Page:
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Marley Singletary, the newly minted producing executive director for Queensbury Theatre, is ready to bring some changes to the Houston stage. And as the former head of the much-lauded (and now defunct) TUTS Underground series, she is looking forward to bringing the same experimental flavor to the west Houston organization.

“I came on in September,” she says. “And the board has been so very supportive of growth for this company. I love that people are so willing to go forward.”

Two years ago, following nearly 60 years as Country Playhouse and jumping from theater to theater, the company moved into a stunning new space on CityCentre’s Queensbury Lane. The change in location also coincided with the transition from a community theater to a professional one.

Now, the 250-seat house provides an intimate yet state-of-the-art venue. Singletary explains the new digs are courtesy of Microsoft, which wanted the land the old theater sat on; in exchange for the sale, the tech giant offered to build the new theater, which now claims the title as one of the finest venues on that side of town.

Since Singletary plans to continue her push to producer newer, edgier musicals, much as she did at TUTS, she finds Queensbury offers multiple advantages.

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“Doing new works in the 500-seat house we had at the Hobby Center was a challenge,” she says, noting that newer works often lack the name recognition of Broadway warhorses, making it difficult to fill the house. “But this house is a great size, even as it’s larger than many small theater company stages. It really lends itself to what we’re going to do.”

Singletary believes Houston is ready for what she’s got in store. After all, TUTS Underground did well in attracting new audiences to the theater, many of them younger people, many who were hungry for shows with more bite, like Reefer Madness (2014), a musical satire of the seminal piece of anti-pot propaganda, or Lizzie (2013), a rock musical where a daughter brutally axes her parents to death.

Singletary says Queensbury’s season will have four or five musicals, with at least two titles that people might be familiar with, and one entirely new work, where the theater will partner with writers and artists to launch the show. Being that kind of incubator is important to Singletary, who says doing so helps cement the future of the artform.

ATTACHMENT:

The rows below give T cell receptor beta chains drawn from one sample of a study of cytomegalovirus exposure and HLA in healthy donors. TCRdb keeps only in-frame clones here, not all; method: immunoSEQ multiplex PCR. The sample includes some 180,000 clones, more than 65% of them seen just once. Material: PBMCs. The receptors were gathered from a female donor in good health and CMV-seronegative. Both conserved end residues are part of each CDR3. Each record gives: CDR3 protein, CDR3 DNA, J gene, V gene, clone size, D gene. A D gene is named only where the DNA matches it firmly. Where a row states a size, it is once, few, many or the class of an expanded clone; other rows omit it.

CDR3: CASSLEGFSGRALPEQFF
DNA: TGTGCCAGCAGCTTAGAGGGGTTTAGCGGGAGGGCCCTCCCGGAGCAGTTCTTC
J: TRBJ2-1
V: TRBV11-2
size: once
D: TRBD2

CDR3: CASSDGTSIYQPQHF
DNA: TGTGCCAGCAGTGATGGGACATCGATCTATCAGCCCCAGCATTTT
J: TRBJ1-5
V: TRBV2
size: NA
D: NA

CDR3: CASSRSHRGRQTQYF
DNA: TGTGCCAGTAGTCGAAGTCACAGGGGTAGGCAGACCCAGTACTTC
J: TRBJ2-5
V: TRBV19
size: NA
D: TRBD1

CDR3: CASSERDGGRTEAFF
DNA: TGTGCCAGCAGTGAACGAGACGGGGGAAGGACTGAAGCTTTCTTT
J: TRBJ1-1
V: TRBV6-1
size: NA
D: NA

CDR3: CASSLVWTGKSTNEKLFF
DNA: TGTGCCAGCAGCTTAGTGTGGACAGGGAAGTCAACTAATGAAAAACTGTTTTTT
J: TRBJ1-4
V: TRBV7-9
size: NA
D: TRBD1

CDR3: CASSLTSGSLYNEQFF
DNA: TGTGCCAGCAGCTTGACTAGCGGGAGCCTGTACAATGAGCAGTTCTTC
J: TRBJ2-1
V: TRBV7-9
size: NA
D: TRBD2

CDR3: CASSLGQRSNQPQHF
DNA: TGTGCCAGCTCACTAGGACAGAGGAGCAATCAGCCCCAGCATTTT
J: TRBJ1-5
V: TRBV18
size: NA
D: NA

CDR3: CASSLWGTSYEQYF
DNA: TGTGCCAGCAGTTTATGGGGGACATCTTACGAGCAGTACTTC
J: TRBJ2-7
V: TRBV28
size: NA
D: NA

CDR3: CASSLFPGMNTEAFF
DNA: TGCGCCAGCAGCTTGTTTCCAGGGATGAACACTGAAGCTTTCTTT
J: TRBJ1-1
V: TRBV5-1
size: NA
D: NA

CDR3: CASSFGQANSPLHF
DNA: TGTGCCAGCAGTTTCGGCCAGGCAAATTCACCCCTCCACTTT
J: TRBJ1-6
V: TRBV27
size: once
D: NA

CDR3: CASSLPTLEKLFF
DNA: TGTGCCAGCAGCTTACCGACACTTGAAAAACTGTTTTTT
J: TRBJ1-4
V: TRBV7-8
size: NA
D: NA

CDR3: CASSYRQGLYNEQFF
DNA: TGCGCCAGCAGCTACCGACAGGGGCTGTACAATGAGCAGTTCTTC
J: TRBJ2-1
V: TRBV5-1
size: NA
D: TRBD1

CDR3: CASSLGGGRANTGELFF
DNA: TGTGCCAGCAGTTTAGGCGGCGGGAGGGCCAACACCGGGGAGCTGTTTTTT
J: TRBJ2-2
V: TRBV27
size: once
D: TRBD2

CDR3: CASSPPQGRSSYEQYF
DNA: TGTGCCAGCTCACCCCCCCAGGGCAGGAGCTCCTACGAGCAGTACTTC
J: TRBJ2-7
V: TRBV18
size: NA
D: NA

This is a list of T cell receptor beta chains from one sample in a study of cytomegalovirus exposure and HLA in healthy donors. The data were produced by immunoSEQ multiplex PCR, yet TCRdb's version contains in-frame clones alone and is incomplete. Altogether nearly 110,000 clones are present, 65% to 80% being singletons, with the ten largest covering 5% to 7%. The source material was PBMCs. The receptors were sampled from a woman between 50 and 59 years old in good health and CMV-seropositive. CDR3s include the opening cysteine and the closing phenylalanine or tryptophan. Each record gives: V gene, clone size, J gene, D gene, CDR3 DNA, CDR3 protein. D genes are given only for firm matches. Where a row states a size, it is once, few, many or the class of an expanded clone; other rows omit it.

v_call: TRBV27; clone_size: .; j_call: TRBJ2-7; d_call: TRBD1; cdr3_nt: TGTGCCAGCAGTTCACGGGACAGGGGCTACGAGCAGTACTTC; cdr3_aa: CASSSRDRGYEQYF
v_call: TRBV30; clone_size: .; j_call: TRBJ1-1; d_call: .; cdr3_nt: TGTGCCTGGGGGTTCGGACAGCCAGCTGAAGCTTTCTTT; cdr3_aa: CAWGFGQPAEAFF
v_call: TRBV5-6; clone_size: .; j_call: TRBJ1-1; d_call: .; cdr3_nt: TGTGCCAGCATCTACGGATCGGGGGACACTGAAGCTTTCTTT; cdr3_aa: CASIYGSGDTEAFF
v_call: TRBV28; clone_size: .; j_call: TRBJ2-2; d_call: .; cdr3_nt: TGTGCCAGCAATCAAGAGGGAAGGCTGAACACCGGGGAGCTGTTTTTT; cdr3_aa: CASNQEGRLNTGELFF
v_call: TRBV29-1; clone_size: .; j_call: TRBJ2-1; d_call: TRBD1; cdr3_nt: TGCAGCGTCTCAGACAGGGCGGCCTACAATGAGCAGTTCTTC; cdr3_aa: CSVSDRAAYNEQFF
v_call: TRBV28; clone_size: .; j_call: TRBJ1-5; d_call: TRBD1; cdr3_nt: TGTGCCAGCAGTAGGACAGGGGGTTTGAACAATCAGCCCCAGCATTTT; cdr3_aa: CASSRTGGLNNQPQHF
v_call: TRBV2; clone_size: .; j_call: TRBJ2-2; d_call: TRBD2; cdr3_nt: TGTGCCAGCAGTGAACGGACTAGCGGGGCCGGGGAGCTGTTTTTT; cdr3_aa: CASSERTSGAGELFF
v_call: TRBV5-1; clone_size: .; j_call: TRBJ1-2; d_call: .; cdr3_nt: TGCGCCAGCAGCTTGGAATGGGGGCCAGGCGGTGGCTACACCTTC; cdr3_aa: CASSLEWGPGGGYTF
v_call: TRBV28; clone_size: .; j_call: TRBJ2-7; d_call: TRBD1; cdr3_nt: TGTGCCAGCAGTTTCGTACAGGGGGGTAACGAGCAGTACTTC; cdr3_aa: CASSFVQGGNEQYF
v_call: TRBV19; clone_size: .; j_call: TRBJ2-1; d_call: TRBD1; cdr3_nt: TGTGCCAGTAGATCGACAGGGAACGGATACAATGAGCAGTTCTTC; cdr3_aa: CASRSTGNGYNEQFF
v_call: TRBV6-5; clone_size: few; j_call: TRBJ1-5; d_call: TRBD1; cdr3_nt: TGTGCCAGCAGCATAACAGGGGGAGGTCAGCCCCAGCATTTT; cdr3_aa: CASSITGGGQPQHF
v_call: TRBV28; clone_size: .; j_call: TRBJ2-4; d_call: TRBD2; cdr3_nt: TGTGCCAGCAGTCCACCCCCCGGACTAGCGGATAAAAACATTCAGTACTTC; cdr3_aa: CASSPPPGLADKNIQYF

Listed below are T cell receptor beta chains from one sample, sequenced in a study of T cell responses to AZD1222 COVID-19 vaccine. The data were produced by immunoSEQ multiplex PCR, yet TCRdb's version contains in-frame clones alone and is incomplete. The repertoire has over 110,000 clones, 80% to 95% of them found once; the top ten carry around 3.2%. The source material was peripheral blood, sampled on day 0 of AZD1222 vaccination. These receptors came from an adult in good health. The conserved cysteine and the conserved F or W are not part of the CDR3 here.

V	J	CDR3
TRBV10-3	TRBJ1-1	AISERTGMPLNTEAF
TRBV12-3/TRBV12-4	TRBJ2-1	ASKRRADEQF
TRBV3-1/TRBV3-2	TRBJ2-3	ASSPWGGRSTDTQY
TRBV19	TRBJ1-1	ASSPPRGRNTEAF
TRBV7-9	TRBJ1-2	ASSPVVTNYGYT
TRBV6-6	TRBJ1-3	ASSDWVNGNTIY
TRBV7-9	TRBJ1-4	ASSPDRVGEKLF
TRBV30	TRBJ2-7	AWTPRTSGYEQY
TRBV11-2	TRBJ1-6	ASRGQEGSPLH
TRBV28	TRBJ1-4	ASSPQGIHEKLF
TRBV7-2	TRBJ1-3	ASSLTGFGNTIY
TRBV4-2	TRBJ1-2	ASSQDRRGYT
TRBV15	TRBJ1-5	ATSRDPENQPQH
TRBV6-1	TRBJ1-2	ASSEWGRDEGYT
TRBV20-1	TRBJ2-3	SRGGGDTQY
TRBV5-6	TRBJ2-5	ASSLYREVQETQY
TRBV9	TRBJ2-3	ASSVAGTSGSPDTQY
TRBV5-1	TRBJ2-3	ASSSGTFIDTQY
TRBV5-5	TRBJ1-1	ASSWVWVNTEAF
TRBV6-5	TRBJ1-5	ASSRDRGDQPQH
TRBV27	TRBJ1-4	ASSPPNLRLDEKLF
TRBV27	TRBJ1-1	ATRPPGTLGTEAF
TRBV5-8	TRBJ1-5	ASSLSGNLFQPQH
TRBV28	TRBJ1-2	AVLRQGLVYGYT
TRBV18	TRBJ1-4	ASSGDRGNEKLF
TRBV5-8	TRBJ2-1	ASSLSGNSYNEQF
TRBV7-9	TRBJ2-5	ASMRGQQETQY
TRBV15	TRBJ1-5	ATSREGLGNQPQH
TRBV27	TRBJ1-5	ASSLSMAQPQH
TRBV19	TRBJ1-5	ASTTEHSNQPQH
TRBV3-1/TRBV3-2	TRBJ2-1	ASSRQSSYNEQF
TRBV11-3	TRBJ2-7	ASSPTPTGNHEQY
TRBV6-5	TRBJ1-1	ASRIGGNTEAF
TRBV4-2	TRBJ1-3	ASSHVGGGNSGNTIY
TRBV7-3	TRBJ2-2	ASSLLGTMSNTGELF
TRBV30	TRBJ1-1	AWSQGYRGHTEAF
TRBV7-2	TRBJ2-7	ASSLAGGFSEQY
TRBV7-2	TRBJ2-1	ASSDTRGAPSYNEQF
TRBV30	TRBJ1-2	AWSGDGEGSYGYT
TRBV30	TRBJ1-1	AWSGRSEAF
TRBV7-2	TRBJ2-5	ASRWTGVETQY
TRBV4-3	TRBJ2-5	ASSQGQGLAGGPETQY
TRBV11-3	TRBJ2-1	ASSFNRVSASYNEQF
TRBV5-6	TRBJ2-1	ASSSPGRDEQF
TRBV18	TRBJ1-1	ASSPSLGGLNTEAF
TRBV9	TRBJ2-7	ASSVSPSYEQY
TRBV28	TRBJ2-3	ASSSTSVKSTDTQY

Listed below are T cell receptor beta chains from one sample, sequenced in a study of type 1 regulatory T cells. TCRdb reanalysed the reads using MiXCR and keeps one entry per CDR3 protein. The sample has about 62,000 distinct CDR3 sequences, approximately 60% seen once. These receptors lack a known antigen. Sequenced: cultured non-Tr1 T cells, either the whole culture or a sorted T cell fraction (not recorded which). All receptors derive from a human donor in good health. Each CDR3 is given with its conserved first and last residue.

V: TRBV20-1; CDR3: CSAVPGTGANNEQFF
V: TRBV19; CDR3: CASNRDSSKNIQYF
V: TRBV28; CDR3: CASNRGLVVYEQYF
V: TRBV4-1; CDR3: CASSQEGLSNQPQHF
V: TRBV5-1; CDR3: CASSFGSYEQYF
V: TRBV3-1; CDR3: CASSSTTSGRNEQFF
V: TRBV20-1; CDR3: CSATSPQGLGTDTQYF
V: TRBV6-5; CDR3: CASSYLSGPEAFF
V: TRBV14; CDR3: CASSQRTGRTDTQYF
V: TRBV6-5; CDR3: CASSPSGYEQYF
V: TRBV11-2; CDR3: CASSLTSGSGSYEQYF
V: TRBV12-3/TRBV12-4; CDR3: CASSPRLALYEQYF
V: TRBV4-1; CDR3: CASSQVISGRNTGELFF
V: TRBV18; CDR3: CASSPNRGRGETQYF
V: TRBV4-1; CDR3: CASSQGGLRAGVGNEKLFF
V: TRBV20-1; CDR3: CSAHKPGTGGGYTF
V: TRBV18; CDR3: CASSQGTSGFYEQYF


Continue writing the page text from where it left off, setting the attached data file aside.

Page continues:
Ahead of her arrival, Queensbury scrapped its season, which allowed Singletary to come in and build from the ground up. The first show under her watch, Striking 12, opens Dec. 15  as a modern retelling of Hans Christian Andersen’s The Little Match Girl. A grouchy New Yorker is determined to spent Christmas alone in his apartment, but that’s upended as a stream of unexpected guests turn up.

“We’re doing it with the same cast we had when we did the show at TUTS,” she says. “And we’re hoping it might become our holiday tradition. It just feels different from a lot of other pieces out there this time of year.”

In February, Queensbury mounts a regional premiere of Unlock'd—Carner and Gregor's 2013 raucous story of a missing head of hair—and Singletary says the company is planning on two more to-be-announced shows before the end of the current season.

“I think that theater is part risk and part luck,” she says. “And I know this is a big challenge. We plan to have an equity contract with every show [meaning that each production will be able to cast actors who are members of the Actor’s Equity union, in addition to performers who are not]. Fundraising is a challenge. We’re really like a startup. But TUTS Underground prepared me for this, and I am excited for the opportunity.”

Most of all, though, Singletary says she wants Queensbury to be seen as an addition to a city that already proudly supports its arts community.

“We’re open to the community,” she says. “We want people to use our space when we don’t have shows there. We want to create a safe place for artists to come and create. I think our location will make CityCentre even more of a destination than it already is. Houston is a really open-minded city, and we’re going to tell stories that are about the human experience. I think Houston’s ready for that.”

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